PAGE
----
Only 70% of theoretical peak performance on FreeBSD 8/amd64,
chat95 at mac.com
Mon Apr 12 23:24:41 UTC 2010
I think this is not the case. I tested TurboBoost on/off on Ubuntu, GotoBLAS
achieved 95% of theoretical perfomance for both cases.
and http://blog.goo.ne.jp/nakatamaho/e/86c0f4ac529fd5b530454ed795e6b466 (written in Japanese, tho)
From: Antony Mawer <lists at mawer.org>
Subject: Re: Only 70% of theoretical peak performance on FreeBSD 8/amd64, Corei7 920
Date: Mon, 12 Apr 2010 23:58:17 +1000
> This may well be the same sort of issue that was discussed in this thread here:
> In short, the Core i7 CPUs have a feature called "TurboBoost" where
> the clock speed of one or more cores is boosted when other cores are
> idle and in a C2 or C3 sleep status ... if the appropriate power
> saving mode isn't active on the system (which I don't think FreeBSD
> does by default?), the idle cores are never put into the appropriate
> power saving state, and as a result TurboBoost never kicks in...
> It _may_ be that Ubuntu configures this correctly whereas FreeBSD does
> not (out of the box)?
> Of course it may be something else entirely, but worth checking out...
> On Mon, Apr 12, 2010 at 7:31 PM, Adrian Chadd <adrian at freebsd.org> wrote:
>> Of course, what would be helpful is actually figuring out what is
>> going on rather than some conjecture. :)
>> With what he said, tweaking memory allocation under FreeBSD and/or
>> linux would change the performance characteristics and either validate
>> or disprove his assumptions?
>> On 12 April 2010 12:12, Maho NAKATA <chat95 at mac.com> wrote:
>>> Hi FreeBSD developers,
>>> [the original article in Japanese can be found at
>>> http://blog.goo.ne.jp/nakatamaho/e/b5f6fbc3cc6e1ac4947463eb1ca4eb0a ]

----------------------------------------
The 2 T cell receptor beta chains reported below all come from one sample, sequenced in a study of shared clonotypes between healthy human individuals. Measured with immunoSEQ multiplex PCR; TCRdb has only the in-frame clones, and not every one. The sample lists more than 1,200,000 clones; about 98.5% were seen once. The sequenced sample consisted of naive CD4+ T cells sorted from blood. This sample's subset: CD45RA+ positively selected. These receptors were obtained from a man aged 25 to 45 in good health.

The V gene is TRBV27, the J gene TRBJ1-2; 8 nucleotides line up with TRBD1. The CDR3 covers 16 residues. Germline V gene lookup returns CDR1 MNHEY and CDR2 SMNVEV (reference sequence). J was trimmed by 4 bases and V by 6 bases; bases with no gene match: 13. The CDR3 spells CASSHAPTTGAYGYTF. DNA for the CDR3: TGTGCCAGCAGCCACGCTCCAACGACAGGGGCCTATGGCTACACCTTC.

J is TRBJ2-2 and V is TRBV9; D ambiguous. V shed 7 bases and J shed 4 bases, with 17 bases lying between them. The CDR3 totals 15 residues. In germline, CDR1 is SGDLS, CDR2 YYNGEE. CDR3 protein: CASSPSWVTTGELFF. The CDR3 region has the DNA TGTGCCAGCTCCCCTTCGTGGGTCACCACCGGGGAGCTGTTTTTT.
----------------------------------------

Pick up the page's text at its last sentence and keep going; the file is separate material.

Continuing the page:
>>> I compared the peak performance of FreeBSD 8.0/amd64 and Ubuntu 9.10 amd64 using dgemm
>>> (a linear algebra routine, matrix-matrix multiplication).
>>> I obtained only 70% of theoretical peak performance on FreeBSD 8/amd64 and
>>> almost 95% on Ubuntu 9.10 /amd64. I'm really disappointed.
>>> I'm a friend of Gotoh Kazushige, the principal developers of GotoBLAS. He told me that
>>> FreeBSD is not suitable OS for scientific computing or high performance computing. He says
>>> (in Japanese and my translation):
>>>> I guess FreeBSD does page coloring, but I don't think FreeBSD considers very large cache
>>>> size which recent CPU has. Support of a very large cache on Linux is still not very will
>>>> sophisticated, but on *BSDs, its worst; they uses too fine memory allocation method,
>>>> so we cannot expect large continuous physical memory allocation.
>>>> Moreover, process scheduling is not so nice as *BSD employs an algorithm that
>>>> changes physical CPUs in turn instead of allocating one core for such kind of jobs.
>>>> Take your own benchmark, and you'll see..
>>> Machine: Core i7 920 (42.56-44.8Gflops) / DDR3 1066
>>> OS: FreeBSD 8.0/amd64 and Ubuntu 9.10
>>> GotoBLAS2: 1.13
>>> dgemm result
>>> OS : FLOPS : percent in peak
>>> FreeBSD : 32.0 GFlops : 71%
>>> Ubuntu : 42.0-42.7GFlops : 93.8%-95.3%
>>> -- Nakata Maho http://accc.riken.jp/maho/ , http://ja.openoffice.org/
>>> Nakata Maho's PGP public keys: http://accc.riken.jp/maho/maho.pgp.txt
>>> freebsd-stable at freebsd.org mailing list
>>> To unsubscribe, send any mail to "freebsd-stable-unsubscribe at freebsd.org"
>> freebsd-stable at freebsd.org mailing list
>> To unsubscribe, send any mail to "freebsd-stable-unsubscribe at freebsd.org"
> freebsd-stable at freebsd.org mailing list
> To unsubscribe, send any mail to "freebsd-stable-unsubscribe at freebsd.org"
More information about the freebsd-stable